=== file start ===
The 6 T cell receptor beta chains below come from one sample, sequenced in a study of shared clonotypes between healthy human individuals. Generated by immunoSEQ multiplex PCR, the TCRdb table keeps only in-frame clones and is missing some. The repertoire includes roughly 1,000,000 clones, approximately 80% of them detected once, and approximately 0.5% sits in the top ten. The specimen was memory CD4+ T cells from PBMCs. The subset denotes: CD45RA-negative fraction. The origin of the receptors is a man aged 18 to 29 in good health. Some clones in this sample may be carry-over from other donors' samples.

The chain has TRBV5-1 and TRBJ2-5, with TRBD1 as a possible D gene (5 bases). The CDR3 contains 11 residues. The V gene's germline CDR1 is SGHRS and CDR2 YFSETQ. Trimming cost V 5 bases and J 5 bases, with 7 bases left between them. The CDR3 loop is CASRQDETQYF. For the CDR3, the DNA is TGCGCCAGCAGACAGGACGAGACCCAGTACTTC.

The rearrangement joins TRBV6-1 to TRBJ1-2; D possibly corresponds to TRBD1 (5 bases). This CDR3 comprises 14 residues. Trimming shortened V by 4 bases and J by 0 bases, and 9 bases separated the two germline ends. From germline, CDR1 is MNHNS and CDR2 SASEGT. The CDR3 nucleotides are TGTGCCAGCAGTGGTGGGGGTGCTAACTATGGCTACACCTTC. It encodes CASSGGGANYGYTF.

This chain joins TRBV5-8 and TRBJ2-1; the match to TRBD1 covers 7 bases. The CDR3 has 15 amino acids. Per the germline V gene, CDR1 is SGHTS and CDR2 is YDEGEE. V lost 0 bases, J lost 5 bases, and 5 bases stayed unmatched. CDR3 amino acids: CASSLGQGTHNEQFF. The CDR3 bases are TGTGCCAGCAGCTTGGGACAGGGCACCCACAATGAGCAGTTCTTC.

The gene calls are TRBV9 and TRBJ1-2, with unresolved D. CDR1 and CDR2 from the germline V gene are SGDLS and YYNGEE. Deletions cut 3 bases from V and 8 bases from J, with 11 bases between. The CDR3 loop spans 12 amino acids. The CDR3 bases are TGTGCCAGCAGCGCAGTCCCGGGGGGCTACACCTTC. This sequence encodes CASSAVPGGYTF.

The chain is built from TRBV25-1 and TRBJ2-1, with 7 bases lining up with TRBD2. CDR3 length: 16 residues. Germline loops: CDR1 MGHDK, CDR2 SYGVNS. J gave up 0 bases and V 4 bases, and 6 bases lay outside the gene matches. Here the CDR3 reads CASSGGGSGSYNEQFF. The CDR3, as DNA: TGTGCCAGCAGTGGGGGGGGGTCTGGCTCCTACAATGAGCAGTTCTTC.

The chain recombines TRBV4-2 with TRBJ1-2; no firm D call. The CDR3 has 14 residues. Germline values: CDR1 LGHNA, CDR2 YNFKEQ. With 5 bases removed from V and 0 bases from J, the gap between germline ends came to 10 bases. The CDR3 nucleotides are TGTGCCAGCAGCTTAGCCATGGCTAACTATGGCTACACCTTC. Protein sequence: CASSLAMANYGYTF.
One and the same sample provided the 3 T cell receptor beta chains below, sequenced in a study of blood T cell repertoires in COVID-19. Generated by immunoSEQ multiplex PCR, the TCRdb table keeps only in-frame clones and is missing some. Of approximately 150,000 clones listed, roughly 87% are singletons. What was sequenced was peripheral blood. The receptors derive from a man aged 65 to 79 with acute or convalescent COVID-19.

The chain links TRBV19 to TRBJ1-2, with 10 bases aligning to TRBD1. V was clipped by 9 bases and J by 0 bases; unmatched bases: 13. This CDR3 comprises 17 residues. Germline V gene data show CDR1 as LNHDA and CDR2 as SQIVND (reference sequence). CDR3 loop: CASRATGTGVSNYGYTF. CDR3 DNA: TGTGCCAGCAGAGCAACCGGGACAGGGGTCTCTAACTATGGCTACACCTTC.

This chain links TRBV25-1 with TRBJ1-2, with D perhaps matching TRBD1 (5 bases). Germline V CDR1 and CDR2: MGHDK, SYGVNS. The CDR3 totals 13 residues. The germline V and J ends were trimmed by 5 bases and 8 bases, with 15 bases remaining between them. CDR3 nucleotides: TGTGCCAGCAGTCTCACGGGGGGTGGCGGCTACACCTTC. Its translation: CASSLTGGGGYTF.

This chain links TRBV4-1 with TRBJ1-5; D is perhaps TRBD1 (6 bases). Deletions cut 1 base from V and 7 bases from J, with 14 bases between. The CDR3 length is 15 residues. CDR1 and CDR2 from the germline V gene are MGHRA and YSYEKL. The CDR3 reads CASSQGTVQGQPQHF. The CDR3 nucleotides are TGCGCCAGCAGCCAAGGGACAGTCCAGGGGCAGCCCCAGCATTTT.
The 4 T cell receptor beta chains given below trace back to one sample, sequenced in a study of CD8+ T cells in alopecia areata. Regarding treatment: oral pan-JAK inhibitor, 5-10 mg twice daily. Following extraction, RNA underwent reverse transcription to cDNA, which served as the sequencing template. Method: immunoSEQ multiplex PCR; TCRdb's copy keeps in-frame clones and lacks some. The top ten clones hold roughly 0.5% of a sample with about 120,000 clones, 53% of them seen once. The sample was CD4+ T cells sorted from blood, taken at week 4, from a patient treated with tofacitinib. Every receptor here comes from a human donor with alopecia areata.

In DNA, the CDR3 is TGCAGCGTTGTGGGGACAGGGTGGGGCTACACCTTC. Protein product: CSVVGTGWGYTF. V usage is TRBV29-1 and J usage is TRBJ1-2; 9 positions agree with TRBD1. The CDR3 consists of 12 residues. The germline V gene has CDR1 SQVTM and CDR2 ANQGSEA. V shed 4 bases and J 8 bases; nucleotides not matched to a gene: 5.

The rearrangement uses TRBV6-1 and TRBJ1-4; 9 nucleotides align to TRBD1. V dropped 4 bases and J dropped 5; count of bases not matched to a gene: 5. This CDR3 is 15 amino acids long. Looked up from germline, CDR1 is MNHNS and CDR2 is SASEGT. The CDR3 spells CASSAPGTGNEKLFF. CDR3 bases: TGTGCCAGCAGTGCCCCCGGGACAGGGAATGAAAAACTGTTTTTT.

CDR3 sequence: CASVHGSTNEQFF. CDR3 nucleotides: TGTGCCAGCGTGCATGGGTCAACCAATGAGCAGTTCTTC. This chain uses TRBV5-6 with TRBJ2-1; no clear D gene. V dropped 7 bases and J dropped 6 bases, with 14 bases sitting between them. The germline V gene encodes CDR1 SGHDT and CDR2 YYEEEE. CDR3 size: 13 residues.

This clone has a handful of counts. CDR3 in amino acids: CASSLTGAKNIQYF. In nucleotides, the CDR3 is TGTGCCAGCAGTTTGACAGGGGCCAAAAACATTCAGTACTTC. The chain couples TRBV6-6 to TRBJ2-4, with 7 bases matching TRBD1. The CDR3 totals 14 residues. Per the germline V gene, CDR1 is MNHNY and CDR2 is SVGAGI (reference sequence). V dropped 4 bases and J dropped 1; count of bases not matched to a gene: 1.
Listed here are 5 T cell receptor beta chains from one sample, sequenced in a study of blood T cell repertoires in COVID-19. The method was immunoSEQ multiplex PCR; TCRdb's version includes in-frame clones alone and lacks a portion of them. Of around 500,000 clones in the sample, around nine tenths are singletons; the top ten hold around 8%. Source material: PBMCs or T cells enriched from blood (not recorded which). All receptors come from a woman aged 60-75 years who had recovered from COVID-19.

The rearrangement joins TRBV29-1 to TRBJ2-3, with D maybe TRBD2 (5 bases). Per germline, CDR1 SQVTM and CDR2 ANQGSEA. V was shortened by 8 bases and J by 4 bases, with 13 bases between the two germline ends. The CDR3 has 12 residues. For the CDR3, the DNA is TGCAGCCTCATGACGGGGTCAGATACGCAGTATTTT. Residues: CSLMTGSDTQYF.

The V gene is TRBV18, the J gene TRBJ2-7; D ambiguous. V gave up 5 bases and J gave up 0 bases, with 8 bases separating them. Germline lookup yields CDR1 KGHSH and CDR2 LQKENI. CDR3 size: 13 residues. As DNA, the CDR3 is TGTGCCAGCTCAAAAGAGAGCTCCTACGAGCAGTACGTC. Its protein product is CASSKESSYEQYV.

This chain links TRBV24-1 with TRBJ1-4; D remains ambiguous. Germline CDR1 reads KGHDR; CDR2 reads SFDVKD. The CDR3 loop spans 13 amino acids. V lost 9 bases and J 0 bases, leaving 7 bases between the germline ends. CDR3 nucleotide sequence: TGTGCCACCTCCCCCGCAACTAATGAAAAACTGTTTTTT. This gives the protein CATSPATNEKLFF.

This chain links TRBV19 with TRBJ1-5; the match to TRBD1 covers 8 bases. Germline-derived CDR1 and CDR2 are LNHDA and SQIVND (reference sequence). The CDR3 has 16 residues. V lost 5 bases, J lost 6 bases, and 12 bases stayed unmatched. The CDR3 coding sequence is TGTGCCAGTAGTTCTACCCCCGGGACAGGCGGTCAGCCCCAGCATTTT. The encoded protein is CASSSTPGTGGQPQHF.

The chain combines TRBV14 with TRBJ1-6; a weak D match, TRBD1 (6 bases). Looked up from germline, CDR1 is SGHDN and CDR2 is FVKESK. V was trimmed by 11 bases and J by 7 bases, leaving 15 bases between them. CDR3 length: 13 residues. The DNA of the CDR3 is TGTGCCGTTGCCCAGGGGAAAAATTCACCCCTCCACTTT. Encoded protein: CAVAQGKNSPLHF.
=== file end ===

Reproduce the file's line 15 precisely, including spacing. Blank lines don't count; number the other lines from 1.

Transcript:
CDR3 sequence: CASVHGSTNEQFF. CDR3 nucleotides: TGTGCCAGCGTGCATGGGTCAACCAATGAGCAGTTCTTC. This chain uses TRBV5-6 with TRBJ2-1; no clear D gene. V dropped 7 bases and J dropped 6 bases, with 14 bases sitting between them. The germline V gene encodes CDR1 SGHDT and CDR2 YYEEEE. CDR3 size: 13 residues.